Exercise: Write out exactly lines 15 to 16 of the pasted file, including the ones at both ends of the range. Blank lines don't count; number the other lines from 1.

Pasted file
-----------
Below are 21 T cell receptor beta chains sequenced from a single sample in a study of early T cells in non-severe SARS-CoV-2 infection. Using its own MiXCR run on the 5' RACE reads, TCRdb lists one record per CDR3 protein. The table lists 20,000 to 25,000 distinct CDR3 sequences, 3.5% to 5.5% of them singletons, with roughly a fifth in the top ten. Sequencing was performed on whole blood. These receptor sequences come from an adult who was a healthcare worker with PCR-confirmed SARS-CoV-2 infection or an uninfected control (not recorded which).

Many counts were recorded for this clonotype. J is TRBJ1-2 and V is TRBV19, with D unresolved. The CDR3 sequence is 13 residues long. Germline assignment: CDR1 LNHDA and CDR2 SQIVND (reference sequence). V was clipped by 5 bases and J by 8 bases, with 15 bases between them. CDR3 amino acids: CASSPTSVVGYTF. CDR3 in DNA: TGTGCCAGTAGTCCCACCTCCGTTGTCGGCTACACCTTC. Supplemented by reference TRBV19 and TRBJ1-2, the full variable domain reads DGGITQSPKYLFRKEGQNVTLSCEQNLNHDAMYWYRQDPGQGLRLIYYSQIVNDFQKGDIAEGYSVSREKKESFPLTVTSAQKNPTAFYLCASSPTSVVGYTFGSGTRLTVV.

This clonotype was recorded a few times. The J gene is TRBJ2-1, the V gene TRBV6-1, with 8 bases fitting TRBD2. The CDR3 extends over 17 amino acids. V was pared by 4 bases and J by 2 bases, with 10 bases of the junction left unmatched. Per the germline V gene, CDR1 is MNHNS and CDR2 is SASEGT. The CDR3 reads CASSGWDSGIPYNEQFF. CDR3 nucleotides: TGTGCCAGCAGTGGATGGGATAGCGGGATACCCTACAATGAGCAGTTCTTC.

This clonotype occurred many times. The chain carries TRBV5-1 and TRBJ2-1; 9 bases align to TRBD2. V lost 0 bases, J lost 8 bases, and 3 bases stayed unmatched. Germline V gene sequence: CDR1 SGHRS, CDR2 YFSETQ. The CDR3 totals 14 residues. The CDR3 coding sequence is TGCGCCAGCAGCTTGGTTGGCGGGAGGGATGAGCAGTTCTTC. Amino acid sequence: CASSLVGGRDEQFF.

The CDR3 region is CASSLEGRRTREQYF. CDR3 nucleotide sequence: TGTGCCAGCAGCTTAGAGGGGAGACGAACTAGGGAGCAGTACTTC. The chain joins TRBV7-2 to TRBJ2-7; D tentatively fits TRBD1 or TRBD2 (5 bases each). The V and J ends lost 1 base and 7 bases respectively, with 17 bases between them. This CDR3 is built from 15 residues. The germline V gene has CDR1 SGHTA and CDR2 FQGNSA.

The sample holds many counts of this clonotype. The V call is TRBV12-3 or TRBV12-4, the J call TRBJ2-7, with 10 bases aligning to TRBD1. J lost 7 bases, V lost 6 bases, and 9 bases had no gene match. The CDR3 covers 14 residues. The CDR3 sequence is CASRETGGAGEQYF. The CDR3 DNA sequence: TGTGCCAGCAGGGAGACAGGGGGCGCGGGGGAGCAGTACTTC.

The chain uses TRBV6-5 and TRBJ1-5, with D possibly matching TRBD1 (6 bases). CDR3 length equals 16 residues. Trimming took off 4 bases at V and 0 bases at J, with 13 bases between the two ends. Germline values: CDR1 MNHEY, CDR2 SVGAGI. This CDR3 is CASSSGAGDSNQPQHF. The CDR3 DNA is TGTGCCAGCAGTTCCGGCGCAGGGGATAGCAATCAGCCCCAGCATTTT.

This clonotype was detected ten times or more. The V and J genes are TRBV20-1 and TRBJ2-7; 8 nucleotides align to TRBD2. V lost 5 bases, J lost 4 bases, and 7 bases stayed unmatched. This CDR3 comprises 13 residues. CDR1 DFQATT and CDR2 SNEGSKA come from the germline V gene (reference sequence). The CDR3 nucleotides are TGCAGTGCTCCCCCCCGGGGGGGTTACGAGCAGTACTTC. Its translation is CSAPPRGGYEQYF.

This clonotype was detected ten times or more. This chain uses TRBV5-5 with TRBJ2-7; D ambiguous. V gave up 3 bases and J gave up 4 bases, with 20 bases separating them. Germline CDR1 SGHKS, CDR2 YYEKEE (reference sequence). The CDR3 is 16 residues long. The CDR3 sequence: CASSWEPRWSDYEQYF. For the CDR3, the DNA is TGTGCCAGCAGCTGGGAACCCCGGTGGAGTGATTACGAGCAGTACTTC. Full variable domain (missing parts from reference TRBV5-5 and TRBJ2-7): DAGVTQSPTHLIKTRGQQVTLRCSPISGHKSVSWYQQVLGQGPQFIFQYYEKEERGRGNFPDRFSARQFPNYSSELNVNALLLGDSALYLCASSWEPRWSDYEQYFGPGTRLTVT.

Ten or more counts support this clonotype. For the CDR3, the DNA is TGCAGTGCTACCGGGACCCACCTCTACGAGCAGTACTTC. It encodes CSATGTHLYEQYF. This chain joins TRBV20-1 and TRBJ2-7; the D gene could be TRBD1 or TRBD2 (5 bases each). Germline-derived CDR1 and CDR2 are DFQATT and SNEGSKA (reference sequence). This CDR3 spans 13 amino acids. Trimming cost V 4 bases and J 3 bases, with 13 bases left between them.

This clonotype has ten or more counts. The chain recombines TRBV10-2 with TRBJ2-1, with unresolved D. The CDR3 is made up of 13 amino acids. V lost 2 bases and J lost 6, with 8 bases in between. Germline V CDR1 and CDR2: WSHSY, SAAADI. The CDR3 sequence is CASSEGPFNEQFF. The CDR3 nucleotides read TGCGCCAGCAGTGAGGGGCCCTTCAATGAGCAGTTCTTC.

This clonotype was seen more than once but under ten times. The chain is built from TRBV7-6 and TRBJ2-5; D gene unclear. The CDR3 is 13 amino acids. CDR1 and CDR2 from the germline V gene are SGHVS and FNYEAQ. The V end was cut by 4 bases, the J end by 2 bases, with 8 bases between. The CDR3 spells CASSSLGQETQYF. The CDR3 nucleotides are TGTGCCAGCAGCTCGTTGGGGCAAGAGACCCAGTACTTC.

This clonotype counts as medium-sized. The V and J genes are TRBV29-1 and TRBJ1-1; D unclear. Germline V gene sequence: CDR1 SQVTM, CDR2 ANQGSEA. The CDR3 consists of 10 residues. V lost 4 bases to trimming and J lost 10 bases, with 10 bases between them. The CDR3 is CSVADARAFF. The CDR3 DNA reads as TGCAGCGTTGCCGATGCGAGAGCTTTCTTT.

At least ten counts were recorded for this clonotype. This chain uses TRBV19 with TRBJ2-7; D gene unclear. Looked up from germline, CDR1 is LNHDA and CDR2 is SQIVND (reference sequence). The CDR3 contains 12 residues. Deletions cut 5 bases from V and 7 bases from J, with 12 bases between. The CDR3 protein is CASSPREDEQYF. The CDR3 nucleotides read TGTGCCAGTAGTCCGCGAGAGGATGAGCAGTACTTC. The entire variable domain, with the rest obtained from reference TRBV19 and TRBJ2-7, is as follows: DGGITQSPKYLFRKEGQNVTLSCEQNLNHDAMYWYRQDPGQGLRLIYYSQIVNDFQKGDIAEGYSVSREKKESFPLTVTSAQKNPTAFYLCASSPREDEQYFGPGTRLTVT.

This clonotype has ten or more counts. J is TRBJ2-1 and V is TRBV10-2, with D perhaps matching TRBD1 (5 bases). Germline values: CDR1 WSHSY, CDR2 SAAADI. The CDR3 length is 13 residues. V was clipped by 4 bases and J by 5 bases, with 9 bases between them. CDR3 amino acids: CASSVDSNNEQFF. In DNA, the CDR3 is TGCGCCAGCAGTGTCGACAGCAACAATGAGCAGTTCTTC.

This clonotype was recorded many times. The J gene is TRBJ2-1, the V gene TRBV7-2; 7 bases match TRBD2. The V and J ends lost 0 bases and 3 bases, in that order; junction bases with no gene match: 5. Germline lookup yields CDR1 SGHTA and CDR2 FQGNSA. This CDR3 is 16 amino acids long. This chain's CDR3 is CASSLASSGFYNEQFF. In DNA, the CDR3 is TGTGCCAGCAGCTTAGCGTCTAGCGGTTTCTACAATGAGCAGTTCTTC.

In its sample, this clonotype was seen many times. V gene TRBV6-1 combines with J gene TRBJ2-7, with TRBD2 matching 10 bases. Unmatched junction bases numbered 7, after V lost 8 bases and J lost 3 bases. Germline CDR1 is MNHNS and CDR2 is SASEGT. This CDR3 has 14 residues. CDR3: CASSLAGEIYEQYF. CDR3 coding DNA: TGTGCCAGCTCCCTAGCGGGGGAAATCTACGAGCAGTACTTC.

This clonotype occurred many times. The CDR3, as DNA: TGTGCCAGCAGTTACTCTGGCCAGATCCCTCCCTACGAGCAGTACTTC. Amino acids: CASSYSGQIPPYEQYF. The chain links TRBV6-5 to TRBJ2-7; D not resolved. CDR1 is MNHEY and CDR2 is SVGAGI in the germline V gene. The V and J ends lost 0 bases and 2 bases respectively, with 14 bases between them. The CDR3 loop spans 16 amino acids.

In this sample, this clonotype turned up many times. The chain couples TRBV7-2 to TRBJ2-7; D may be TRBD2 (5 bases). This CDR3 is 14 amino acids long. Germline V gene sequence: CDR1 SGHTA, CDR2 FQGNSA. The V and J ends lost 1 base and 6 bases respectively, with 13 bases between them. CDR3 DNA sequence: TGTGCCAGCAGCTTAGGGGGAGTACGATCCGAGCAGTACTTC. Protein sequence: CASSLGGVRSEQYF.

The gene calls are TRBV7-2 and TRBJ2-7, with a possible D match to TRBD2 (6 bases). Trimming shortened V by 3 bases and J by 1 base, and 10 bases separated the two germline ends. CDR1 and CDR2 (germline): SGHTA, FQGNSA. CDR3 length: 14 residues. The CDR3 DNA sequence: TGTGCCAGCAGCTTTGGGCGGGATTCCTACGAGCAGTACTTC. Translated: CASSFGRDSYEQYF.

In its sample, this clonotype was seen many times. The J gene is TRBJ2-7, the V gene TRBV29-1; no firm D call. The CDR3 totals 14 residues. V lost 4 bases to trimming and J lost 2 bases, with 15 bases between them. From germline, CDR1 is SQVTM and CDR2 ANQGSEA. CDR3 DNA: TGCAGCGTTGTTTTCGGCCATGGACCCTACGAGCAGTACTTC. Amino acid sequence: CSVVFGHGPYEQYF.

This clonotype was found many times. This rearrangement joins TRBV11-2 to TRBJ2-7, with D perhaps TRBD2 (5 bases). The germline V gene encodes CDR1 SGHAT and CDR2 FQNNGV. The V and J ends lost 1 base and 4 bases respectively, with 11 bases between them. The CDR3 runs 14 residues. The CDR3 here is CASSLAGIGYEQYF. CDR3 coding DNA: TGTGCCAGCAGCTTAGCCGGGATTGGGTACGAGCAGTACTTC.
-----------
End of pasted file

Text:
This clonotype has ten or more counts. J is TRBJ2-1 and V is TRBV10-2, with D perhaps matching TRBD1 (5 bases). Germline values: CDR1 WSHSY, CDR2 SAAADI. The CDR3 length is 13 residues. V was clipped by 4 bases and J by 5 bases, with 9 bases between them. CDR3 amino acids: CASSVDSNNEQFF. In DNA, the CDR3 is TGCGCCAGCAGTGTCGACAGCAACAATGAGCAGTTCTTC.

This clonotype was recorded many times. The J gene is TRBJ2-1, the V gene TRBV7-2; 7 bases match TRBD2. The V and J ends lost 0 bases and 3 bases, in that order; junction bases with no gene match: 5. Germline lookup yields CDR1 SGHTA and CDR2 FQGNSA. This CDR3 is 16 amino acids long. This chain's CDR3 is CASSLASSGFYNEQFF. In DNA, the CDR3 is TGTGCCAGCAGCTTAGCGTCTAGCGGTTTCTACAATGAGCAGTTCTTC.